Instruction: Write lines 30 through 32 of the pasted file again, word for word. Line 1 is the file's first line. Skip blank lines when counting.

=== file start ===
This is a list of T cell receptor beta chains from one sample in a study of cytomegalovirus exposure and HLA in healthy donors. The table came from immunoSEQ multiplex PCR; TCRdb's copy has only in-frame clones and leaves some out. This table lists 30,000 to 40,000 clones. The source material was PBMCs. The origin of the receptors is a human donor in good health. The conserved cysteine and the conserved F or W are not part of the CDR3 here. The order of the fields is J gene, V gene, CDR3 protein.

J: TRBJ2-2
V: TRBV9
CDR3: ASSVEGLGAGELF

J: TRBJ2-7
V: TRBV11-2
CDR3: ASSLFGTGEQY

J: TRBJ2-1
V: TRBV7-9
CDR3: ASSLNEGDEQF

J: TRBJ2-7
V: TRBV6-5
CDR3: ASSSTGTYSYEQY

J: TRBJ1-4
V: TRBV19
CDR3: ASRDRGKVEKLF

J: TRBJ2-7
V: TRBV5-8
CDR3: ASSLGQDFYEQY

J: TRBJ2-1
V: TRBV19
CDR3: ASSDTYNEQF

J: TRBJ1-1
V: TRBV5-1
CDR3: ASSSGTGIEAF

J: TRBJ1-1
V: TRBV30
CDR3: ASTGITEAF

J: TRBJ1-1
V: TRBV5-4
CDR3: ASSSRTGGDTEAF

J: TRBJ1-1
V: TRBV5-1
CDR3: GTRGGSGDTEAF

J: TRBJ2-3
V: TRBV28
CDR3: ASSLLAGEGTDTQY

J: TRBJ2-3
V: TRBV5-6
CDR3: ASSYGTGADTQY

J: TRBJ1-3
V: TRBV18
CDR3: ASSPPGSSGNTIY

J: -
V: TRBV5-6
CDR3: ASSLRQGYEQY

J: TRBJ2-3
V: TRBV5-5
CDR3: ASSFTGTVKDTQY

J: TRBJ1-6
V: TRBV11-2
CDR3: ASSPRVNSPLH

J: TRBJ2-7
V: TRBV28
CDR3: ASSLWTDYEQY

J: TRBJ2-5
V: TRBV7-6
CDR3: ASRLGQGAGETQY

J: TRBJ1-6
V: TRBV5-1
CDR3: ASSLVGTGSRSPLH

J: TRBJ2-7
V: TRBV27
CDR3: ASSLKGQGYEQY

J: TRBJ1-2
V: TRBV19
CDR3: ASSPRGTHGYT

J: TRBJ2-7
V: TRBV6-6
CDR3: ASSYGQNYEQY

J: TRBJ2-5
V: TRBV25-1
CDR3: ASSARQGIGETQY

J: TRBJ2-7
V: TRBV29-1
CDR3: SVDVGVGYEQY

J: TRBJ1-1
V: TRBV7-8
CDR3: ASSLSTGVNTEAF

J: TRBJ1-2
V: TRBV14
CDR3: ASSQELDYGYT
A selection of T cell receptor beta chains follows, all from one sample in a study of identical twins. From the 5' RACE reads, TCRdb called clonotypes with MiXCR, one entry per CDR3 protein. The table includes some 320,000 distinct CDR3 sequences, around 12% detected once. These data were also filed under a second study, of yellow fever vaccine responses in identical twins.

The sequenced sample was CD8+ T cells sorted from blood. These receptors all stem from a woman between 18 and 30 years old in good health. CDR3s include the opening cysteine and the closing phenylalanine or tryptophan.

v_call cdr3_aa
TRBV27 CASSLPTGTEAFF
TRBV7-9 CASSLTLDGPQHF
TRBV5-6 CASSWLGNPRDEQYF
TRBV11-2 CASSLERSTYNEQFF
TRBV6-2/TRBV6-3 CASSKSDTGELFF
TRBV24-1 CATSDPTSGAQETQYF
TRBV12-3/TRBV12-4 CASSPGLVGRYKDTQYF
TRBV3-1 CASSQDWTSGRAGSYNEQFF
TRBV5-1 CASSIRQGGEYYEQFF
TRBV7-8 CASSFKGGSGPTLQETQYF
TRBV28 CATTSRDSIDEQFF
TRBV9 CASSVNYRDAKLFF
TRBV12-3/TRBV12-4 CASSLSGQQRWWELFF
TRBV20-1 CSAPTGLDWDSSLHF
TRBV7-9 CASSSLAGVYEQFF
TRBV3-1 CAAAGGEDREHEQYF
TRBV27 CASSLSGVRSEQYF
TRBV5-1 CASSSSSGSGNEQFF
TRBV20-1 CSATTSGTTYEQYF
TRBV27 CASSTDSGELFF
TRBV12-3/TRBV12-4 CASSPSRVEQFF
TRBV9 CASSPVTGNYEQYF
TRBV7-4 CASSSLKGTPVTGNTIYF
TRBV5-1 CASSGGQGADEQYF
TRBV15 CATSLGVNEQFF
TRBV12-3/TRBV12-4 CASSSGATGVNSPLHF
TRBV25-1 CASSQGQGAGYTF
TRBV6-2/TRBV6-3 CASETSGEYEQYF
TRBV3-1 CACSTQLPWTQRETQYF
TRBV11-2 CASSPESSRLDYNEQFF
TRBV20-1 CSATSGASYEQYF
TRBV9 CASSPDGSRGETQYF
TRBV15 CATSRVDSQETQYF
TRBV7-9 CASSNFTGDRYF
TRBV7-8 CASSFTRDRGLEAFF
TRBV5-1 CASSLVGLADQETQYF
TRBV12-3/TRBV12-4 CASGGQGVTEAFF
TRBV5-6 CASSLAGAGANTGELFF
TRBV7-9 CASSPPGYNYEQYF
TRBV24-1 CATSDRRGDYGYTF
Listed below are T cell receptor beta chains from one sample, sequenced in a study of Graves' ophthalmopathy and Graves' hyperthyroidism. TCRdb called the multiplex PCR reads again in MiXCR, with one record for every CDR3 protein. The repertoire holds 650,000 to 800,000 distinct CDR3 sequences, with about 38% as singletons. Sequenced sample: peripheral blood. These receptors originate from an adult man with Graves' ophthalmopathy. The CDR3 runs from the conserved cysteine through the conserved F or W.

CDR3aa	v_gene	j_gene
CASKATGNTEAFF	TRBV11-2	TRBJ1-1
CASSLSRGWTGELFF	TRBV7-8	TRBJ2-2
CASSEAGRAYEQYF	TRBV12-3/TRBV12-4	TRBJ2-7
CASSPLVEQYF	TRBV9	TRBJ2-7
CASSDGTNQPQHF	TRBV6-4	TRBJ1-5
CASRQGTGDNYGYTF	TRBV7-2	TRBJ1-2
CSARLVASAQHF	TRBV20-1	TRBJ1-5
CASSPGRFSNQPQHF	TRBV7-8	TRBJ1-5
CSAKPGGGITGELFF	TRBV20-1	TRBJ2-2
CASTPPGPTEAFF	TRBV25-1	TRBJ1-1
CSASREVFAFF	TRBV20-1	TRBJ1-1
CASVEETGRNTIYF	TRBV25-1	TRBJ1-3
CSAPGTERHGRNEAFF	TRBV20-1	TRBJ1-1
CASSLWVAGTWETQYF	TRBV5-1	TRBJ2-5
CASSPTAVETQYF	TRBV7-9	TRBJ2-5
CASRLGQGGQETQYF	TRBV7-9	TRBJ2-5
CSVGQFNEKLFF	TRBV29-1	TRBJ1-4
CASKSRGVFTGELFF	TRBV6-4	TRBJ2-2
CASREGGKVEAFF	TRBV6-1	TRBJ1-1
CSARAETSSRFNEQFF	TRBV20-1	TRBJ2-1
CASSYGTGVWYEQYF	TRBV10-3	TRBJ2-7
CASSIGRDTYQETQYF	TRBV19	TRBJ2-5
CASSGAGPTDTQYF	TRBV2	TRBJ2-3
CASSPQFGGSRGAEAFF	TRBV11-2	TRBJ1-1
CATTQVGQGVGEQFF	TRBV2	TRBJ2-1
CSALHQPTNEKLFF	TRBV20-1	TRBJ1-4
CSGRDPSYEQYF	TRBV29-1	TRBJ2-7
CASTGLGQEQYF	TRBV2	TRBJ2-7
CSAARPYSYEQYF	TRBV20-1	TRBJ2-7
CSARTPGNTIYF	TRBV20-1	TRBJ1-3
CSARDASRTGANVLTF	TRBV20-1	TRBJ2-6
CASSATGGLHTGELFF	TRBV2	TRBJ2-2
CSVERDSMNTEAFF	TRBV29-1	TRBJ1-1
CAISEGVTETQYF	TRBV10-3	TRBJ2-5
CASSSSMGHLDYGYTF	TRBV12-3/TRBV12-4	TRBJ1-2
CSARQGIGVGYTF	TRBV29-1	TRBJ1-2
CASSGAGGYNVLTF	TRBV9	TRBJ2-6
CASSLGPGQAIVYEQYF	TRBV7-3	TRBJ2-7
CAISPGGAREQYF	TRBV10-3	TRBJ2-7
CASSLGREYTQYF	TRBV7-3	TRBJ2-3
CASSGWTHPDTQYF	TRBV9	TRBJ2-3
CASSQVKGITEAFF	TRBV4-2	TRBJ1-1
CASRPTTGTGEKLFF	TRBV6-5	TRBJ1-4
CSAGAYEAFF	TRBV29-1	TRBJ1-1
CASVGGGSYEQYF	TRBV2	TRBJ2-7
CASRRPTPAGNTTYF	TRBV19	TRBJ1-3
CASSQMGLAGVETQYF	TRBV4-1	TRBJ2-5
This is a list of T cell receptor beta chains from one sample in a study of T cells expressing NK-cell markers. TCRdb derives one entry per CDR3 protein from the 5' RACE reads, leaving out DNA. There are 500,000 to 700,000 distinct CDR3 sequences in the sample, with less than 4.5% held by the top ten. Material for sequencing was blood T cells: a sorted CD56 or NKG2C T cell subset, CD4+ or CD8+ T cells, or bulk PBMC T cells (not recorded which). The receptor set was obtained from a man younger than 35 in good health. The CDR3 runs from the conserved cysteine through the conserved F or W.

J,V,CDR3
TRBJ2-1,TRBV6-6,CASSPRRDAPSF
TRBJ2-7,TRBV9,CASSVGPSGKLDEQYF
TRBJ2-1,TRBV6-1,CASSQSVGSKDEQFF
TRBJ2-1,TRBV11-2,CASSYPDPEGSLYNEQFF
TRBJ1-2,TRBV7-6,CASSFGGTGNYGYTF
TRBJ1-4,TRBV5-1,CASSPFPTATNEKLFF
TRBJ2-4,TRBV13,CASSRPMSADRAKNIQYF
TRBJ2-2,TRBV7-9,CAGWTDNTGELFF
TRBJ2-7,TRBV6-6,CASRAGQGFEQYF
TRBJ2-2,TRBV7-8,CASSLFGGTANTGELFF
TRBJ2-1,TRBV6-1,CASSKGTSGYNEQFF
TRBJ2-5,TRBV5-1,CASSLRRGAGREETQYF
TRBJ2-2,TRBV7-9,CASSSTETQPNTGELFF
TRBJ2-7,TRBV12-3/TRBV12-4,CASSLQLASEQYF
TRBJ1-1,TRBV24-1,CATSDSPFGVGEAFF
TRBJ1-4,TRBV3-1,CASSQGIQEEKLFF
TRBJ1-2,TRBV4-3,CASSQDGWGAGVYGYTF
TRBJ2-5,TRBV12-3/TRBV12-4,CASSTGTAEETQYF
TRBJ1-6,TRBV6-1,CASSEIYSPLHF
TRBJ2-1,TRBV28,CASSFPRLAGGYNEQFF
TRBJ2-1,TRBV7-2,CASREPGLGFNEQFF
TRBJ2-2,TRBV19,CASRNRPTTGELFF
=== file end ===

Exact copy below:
V: TRBV5-4
CDR3: ASSSRTGGDTEAF

J: TRBJ1-1